NY Attorney General Letitia James Sues Amazon Over COVID-19 Safety Measures
New York Attorney General Letitia James sued Amazon, accusing the e-commerce giant of “flagrant disregard for health and safety requirements” for its warehouse workers during the coronavirus pandemic, days after Amazon sued James to avoid a potential legal action.
James’ suit, filed Tuesday in Manhattan Supreme Court, claims Amazon failed to disinfect portions of a Staten Island warehouse after an employee tested positive for coronavirus, had a “deficient” contact tracing procedure, and wrongfully fired a worker who brought up safety concerns to the company.
“While Amazon and its CEO made billions during this crisis, hardworking employees were forced to endure unsafe conditions and were retaliated against for rightfully voicing these concerns,” James said in a statement. “Since the pandemic began, it is clear that Amazon has valued profit over people and has failed to ensure the health and safety of its workers. The workers who have powered this country and kept it going during the pandemic are the very workers who continue to be treated the worst.”
An Amazon spokesperson said in a statement that James’ suit doesn’t show an “accurate picture” of Amazon’s safety protocols at its warehouses.
“We care deeply about the health and safety of our employees, as demonstrated in our filing last week, and we don’t believe the attorney general’s filing presents an accurate picture of Amazon’s industry-leading response to the pandemic,” Kelly Nantel, a spokesperson for Amazon, said.
Amazon took flack early on during the pandemic over the protections given to its warehouse workers across the city. In March, Chris Smalls, a management assistant at Amazon’s Staten Island warehouse, led a strike outside the facility to demand better cleaning protocols after coworkers tested positive for COVID-19. Smalls was fired days later, which he called retaliation for his protest, and James launched a probe into the site.
In the suit, James claims that at least 250 employees at the Staten Island warehouse tested positive for COVID-19, yet more than 90 of them were still in the facility within seven days after Amazon was notified about the diagnoses. The suit alleges that in all but seven of those cases, Amazon didn’t close the portions of the facility where those staff members worked so the areas could be cleaned.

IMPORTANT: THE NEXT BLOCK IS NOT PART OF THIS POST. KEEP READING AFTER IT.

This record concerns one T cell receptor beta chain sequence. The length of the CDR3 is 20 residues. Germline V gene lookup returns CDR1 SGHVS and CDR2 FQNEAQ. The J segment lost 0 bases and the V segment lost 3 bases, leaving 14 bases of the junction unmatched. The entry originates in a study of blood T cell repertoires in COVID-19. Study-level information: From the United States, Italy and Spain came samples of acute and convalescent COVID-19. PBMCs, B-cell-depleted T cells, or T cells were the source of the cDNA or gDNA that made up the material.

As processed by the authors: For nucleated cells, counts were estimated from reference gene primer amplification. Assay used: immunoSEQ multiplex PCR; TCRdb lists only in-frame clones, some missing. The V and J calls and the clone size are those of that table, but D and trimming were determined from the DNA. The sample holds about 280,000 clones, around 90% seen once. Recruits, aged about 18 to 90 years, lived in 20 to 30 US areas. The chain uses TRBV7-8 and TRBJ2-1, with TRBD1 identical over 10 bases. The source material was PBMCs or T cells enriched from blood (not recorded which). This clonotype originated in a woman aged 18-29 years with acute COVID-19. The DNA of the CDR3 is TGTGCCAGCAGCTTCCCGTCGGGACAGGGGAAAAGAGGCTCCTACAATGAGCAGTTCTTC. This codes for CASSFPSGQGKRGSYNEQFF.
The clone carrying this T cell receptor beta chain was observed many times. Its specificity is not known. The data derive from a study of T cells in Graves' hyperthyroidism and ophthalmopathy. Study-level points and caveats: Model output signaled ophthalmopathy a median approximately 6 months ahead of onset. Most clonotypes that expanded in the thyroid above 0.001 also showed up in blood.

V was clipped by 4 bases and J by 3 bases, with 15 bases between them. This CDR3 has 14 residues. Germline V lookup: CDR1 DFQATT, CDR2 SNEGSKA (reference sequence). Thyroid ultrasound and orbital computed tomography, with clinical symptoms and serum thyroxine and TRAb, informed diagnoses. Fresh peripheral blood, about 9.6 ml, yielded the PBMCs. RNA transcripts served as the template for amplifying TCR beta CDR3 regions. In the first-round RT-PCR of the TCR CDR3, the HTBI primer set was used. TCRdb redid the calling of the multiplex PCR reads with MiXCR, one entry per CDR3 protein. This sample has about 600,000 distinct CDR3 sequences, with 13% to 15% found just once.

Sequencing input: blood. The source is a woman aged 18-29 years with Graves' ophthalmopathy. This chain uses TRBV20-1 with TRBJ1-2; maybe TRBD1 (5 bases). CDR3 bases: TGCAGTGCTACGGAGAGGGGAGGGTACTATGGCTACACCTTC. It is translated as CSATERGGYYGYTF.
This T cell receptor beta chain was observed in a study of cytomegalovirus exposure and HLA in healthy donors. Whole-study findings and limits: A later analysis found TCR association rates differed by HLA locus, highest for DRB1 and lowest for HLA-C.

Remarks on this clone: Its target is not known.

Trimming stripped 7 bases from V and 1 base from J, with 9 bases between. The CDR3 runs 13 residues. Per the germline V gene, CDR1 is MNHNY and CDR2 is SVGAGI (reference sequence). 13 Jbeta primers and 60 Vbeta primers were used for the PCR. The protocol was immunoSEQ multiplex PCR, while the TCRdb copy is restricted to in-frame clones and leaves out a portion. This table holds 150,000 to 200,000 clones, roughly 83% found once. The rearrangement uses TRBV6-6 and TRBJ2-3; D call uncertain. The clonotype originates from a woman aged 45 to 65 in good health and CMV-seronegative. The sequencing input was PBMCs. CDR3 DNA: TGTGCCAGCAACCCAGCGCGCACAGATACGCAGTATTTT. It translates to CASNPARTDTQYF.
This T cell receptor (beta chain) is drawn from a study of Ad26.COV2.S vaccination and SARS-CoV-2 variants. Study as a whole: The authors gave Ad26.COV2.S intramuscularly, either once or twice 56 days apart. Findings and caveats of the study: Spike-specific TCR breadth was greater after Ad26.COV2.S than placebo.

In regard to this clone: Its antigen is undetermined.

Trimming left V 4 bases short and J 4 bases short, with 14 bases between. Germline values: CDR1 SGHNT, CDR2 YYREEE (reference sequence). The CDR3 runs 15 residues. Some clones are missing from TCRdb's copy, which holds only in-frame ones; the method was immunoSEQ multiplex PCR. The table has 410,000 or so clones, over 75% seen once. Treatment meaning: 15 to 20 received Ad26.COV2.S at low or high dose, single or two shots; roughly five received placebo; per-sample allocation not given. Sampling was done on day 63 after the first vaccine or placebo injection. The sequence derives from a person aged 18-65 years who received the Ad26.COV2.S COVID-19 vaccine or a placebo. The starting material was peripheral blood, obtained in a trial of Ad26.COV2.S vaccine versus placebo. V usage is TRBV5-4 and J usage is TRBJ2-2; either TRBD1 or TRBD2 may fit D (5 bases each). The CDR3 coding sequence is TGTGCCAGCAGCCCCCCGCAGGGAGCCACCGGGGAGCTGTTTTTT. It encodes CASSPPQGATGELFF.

James also said that Amazon’s contact tracing program “consistently” failed to notify workers who came in close contact with employees who tested positive for the virus.
Despite the pandemic, James’ suit claims that Amazon still disciplined workers based on their productivity rates in the warehouse, which “significantly limited” their ability to “maintain social distancing, clean their workstations and engage in sanitary and hygienic practices.”
Aside from Smalls, Amazon also issued a “final written warning” to Derrick Palmer after he raised concerns over the safety protocols at the Staten Island warehouse.
Last week, Amazon filed its own suit against James, accusing the attorney general of overstepping her “legal authority” by launching a probe into its warehouses. In its suit, Amazon claimed a New York City Sheriff’s Office inspection on March 30 found the company went “above and beyond” COVID-19 requirements at the Staten Island site.
Amazon said it only fired Smalls after he “repeatedly violated” a quarantine order and social distancing guidelines, and the warning to Palmer was also over skirting the social distancing rules.
James’ suit calls for Amazon to change its health policies at its New York warehouses and undergo monitoring to make sure they’re being followed. It also is seeking back pay and damages for both Palmer and Smalls, and for Amazon to reinstate Smalls to his post.
Finally, it demands Amazon surrender the estimated $28.5 million in profits it made at the Staten Island warehouse and one in Queens during the pandemic.
In its suit last week, Amazon called James’ demands “exorbitant” and claimed the attorney general doesn’t have the ability to regulate workplace safety. Amazon added that it already put in place much of the safety measures demanded by the attorney general.